charcoal illustration of people making barrels

Bustling, loud and dirty – Scotland’s industrial spaces are fascinating to observe!

Over the decades, Scotland’s industrial landscape has changed but you can still find pockets where traditional methods, tools, skill and craftsmanship meet modern technology and techniques.

These industrial spaces have always held a fascination for artist Kate Steenhauer. Born and raised in The Netherlands, Steenhauer has a background in engineering. She came to Scotland over a decade ago and since then she has developed as a visual artist.

Over the past few years, Steenhauer has built a record of life behind Scottish heritage, industries and landmarks. This comprehensive body of work is the focus of the exhibition at Duff House.

Darg and Drams showcases a story of life at some of Scotland’s most iconic industries and landmarks. Steenhauer has had behind-the-scene access at Speyside Cooperage, stood on helicopters in gigantic hangars at Aberdeen Heliport, captured life at the shipyards of Aberdeen, Knockando Wool Mill and a livestock auction in Thainstone Mart. Above all, the exhibition focusses on the people living and working in Scotland, absorbed in work and play, and at one with their environment.

In this blog, we take a look at just three of the industrial environments that have inspired Steenhauer’s work.

A lady with long blond hair stands at an easel painting

Kate in her Aberdeen studio.
Photo credit: Dubravka Pokrajac

Aberdeen Harbour

Kate’s studio is next to the harbour in Aberdeen. She loves to sketch the people at work there, surrounded by cranes swinging, trucks coming and going, cherry pickers and gulls.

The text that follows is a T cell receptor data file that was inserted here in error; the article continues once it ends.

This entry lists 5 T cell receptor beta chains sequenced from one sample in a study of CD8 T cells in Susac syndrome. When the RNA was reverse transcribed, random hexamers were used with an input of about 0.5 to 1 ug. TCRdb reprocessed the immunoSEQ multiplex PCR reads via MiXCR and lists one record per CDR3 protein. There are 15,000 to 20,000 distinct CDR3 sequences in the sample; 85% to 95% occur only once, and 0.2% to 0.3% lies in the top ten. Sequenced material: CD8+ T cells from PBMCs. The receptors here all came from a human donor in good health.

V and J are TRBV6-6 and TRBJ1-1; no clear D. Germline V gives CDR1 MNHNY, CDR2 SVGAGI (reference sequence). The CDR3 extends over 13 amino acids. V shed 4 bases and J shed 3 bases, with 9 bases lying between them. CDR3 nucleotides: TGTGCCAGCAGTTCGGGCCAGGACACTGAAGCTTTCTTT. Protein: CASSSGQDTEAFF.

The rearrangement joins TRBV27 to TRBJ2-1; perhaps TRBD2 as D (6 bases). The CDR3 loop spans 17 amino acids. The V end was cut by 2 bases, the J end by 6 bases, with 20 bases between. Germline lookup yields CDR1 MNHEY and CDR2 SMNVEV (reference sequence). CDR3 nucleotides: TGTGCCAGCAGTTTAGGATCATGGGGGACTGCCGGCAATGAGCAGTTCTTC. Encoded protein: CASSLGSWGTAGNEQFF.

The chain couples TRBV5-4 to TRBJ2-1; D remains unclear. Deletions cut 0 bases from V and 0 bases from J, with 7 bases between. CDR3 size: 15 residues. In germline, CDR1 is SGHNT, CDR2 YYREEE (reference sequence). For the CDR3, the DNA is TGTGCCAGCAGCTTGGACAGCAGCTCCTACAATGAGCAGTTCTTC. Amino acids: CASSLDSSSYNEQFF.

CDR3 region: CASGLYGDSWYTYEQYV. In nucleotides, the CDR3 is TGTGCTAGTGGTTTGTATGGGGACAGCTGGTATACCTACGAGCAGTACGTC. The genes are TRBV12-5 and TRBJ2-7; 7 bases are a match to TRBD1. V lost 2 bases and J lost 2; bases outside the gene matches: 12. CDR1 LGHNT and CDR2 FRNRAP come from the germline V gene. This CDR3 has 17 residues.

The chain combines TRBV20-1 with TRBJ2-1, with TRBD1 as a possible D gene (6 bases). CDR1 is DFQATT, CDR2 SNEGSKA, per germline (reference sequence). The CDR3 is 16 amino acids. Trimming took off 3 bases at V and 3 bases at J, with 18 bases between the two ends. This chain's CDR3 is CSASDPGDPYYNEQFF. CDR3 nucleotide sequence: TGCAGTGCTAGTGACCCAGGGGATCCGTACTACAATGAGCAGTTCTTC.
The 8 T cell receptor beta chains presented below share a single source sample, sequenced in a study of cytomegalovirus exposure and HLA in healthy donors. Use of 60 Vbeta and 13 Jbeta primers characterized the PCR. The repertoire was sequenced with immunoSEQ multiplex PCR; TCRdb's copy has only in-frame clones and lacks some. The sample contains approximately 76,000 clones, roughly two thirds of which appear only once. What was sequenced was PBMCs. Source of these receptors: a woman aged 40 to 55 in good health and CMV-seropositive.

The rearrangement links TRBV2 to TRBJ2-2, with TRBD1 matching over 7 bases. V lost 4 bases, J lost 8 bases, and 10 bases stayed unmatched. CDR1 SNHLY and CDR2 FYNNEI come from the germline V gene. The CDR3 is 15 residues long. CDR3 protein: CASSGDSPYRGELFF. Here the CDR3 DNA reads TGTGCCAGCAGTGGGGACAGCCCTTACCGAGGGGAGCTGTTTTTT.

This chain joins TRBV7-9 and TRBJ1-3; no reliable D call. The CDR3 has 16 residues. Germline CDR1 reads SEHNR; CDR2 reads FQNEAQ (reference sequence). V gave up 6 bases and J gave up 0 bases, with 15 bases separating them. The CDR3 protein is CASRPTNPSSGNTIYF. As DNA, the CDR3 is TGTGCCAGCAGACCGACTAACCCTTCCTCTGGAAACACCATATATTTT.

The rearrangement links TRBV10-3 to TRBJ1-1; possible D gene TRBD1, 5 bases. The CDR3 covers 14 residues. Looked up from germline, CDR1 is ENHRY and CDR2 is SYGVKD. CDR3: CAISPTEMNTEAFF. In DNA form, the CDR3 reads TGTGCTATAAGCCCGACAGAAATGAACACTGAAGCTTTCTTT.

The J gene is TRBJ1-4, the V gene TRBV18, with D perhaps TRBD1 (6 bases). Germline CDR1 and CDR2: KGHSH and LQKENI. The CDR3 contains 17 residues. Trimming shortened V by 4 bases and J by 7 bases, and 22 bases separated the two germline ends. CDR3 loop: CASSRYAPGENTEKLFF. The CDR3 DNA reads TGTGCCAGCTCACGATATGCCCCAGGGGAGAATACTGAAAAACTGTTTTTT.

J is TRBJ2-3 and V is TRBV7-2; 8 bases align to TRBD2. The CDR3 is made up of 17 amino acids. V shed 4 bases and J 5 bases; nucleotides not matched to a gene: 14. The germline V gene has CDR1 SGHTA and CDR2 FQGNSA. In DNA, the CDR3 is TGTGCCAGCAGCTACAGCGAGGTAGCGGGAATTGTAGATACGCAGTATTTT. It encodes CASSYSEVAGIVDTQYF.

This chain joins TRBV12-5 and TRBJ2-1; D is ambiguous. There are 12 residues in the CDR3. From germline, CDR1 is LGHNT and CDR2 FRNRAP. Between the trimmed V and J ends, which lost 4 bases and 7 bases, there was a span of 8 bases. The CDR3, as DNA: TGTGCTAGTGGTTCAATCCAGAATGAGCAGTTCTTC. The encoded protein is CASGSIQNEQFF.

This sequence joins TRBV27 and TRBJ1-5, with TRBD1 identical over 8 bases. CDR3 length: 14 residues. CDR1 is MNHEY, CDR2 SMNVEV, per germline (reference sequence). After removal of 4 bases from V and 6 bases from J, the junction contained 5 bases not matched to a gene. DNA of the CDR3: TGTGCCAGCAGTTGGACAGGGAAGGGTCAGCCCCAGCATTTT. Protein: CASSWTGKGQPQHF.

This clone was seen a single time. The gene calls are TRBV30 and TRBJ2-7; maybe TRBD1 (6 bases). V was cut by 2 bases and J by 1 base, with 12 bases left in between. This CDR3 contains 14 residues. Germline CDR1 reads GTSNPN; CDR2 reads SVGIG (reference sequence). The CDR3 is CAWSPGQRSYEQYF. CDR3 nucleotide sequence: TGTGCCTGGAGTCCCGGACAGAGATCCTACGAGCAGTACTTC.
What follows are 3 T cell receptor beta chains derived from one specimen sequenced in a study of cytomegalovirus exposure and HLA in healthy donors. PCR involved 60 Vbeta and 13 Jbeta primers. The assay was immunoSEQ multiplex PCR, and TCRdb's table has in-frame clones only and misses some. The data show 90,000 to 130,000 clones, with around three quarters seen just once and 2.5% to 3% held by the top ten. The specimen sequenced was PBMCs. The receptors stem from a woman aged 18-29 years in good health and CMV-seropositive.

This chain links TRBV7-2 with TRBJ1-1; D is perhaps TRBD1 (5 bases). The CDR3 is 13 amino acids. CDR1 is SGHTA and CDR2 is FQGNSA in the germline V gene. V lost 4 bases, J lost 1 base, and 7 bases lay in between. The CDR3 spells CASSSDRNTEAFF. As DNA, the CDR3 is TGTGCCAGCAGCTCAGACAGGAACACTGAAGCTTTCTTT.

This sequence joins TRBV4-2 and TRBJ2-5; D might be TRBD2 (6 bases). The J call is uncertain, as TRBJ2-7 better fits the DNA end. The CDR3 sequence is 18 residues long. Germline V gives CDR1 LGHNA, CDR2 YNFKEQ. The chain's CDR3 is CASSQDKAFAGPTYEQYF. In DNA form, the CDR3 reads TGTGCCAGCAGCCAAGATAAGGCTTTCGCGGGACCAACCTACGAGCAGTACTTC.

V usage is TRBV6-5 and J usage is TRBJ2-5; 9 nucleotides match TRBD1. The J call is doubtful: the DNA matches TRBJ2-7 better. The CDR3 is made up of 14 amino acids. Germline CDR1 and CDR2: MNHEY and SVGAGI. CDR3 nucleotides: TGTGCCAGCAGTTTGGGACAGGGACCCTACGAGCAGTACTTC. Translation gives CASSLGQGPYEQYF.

view of docks and cranes

Hall, Russell & Co shipbuilding yard, pictured in 1970. This was Aberdeen’s last shipbuilding year. It closed in 1992.

Established in 1136 by King David I, Aberdeen Harbour is thought to be the oldest existing business in Britain. It has a history that spans almost 900 years and has seen many industries come and go over the centuries. Fishing, shipbuilding, textiles and global transportation of stone from the city’s famous quarries have all relied on the harbour.

Over the years it has experienced attacks by Norse invaders, pirates and the Luftwaffe.

Boxes of fish are displayed under a cobered market by the harbour. Fishing boats are moored in the background.

View of the fish market at Aberdeen Harbour in 1904.

While many ports have suffered decline, Aberdeen remains busy because of the oil trade. It’s 55 years since the first oil company began operating at Aberdeen Harbour. Since then, more than 195,000 vessels associated with the offshore oil and gas sector have passed through the harbour. Over the decades, the peaks and troughs in the oil price has influenced the fortunes of the local economy.

This local landmark was at the heart of Kate’s inspiration for her work.

A woman wearing a hard hat and blue boiler suit stands sketching with her back to the camera. In the background is a large ship or ferry.

Kate at Aberdeen Harbour.
Photo credit: Tymor Marine Ltd

Speyside Cooperage

Did you know that international laws require any whisky bearing the label “Scotch” to be distilled and matured in Scotland for a minimum of three years and one day in oak casks? That means we need a lot of oak barrels in Scotland!

Back in 2016, Kate spent five months soaking up sights and smells of the whisky industry in an effort to learn as much as she could about the methods behind Scotland’s national drink.